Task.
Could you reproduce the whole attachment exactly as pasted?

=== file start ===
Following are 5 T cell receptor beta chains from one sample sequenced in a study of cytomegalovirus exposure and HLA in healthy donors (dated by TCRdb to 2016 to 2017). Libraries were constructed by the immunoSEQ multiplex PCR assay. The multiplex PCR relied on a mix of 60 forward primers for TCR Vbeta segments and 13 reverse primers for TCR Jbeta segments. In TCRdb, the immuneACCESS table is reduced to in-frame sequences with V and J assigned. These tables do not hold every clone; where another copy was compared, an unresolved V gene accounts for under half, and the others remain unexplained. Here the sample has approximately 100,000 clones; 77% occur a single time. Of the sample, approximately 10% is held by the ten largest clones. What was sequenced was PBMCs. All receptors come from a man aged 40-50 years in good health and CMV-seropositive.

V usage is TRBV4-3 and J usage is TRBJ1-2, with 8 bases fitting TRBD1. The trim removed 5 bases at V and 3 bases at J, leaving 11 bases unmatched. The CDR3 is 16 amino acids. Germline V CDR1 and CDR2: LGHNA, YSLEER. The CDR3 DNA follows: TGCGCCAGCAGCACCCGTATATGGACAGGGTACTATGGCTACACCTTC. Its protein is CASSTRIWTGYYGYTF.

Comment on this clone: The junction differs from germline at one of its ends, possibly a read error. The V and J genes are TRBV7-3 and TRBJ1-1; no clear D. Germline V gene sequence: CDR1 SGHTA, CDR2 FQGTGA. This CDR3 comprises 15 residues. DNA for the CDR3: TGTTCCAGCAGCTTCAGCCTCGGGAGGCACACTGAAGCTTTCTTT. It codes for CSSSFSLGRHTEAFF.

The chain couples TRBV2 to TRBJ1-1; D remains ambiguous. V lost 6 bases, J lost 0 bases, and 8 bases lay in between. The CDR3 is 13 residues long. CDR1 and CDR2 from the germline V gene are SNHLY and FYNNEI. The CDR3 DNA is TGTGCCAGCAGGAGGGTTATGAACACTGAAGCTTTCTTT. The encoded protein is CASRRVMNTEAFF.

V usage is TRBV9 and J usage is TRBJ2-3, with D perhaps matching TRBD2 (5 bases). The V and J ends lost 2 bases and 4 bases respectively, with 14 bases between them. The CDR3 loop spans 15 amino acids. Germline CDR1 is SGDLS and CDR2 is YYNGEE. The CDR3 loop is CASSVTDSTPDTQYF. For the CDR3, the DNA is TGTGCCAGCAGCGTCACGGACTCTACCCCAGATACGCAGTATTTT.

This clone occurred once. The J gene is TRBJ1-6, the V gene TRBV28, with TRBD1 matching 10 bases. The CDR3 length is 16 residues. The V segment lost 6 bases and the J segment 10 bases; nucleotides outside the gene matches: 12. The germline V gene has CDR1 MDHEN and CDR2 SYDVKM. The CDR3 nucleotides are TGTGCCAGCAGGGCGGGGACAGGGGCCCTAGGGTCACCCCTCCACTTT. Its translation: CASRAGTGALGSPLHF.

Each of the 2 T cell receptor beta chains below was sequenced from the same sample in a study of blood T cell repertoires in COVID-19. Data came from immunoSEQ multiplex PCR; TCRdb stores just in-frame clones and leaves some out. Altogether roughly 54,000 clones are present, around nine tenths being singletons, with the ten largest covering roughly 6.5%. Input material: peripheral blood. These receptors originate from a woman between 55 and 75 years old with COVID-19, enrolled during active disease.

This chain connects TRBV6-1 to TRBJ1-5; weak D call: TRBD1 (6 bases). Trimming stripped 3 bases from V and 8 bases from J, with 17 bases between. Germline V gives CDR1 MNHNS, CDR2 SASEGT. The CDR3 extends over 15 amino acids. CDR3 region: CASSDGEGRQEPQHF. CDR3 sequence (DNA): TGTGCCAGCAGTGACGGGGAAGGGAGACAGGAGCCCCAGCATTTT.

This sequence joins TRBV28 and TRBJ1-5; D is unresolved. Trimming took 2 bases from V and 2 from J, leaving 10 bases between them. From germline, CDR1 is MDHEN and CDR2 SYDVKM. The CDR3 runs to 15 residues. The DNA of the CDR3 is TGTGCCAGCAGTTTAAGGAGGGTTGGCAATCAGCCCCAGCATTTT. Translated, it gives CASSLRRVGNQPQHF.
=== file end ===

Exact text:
Following are 5 T cell receptor beta chains from one sample sequenced in a study of cytomegalovirus exposure and HLA in healthy donors (dated by TCRdb to 2016 to 2017). Libraries were constructed by the immunoSEQ multiplex PCR assay. The multiplex PCR relied on a mix of 60 forward primers for TCR Vbeta segments and 13 reverse primers for TCR Jbeta segments. In TCRdb, the immuneACCESS table is reduced to in-frame sequences with V and J assigned. These tables do not hold every clone; where another copy was compared, an unresolved V gene accounts for under half, and the others remain unexplained. Here the sample has approximately 100,000 clones; 77% occur a single time. Of the sample, approximately 10% is held by the ten largest clones. What was sequenced was PBMCs. All receptors come from a man aged 40-50 years in good health and CMV-seropositive.

V usage is TRBV4-3 and J usage is TRBJ1-2, with 8 bases fitting TRBD1. The trim removed 5 bases at V and 3 bases at J, leaving 11 bases unmatched. The CDR3 is 16 amino acids. Germline V CDR1 and CDR2: LGHNA, YSLEER. The CDR3 DNA follows: TGCGCCAGCAGCACCCGTATATGGACAGGGTACTATGGCTACACCTTC. Its protein is CASSTRIWTGYYGYTF.

Comment on this clone: The junction differs from germline at one of its ends, possibly a read error. The V and J genes are TRBV7-3 and TRBJ1-1; no clear D. Germline V gene sequence: CDR1 SGHTA, CDR2 FQGTGA. This CDR3 comprises 15 residues. DNA for the CDR3: TGTTCCAGCAGCTTCAGCCTCGGGAGGCACACTGAAGCTTTCTTT. It codes for CSSSFSLGRHTEAFF.

The chain couples TRBV2 to TRBJ1-1; D remains ambiguous. V lost 6 bases, J lost 0 bases, and 8 bases lay in between. The CDR3 is 13 residues long. CDR1 and CDR2 from the germline V gene are SNHLY and FYNNEI. The CDR3 DNA is TGTGCCAGCAGGAGGGTTATGAACACTGAAGCTTTCTTT. The encoded protein is CASRRVMNTEAFF.

V usage is TRBV9 and J usage is TRBJ2-3, with D perhaps matching TRBD2 (5 bases). The V and J ends lost 2 bases and 4 bases respectively, with 14 bases between them. The CDR3 loop spans 15 amino acids. Germline CDR1 is SGDLS and CDR2 is YYNGEE. The CDR3 loop is CASSVTDSTPDTQYF. For the CDR3, the DNA is TGTGCCAGCAGCGTCACGGACTCTACCCCAGATACGCAGTATTTT.

This clone occurred once. The J gene is TRBJ1-6, the V gene TRBV28, with TRBD1 matching 10 bases. The CDR3 length is 16 residues. The V segment lost 6 bases and the J segment 10 bases; nucleotides outside the gene matches: 12. The germline V gene has CDR1 MDHEN and CDR2 SYDVKM. The CDR3 nucleotides are TGTGCCAGCAGGGCGGGGACAGGGGCCCTAGGGTCACCCCTCCACTTT. Its translation: CASRAGTGALGSPLHF.

Each of the 2 T cell receptor beta chains below was sequenced from the same sample in a study of blood T cell repertoires in COVID-19. Data came from immunoSEQ multiplex PCR; TCRdb stores just in-frame clones and leaves some out. Altogether roughly 54,000 clones are present, around nine tenths being singletons, with the ten largest covering roughly 6.5%. Input material: peripheral blood. These receptors originate from a woman between 55 and 75 years old with COVID-19, enrolled during active disease.

This chain connects TRBV6-1 to TRBJ1-5; weak D call: TRBD1 (6 bases). Trimming stripped 3 bases from V and 8 bases from J, with 17 bases between. Germline V gives CDR1 MNHNS, CDR2 SASEGT. The CDR3 extends over 15 amino acids. CDR3 region: CASSDGEGRQEPQHF. CDR3 sequence (DNA): TGTGCCAGCAGTGACGGGGAAGGGAGACAGGAGCCCCAGCATTTT.

This sequence joins TRBV28 and TRBJ1-5; D is unresolved. Trimming took 2 bases from V and 2 from J, leaving 10 bases between them. From germline, CDR1 is MDHEN and CDR2 SYDVKM. The CDR3 runs to 15 residues. The DNA of the CDR3 is TGTGCCAGCAGTTTAAGGAGGGTTGGCAATCAGCCCCAGCATTTT. Translated, it gives CASSLRRVGNQPQHF.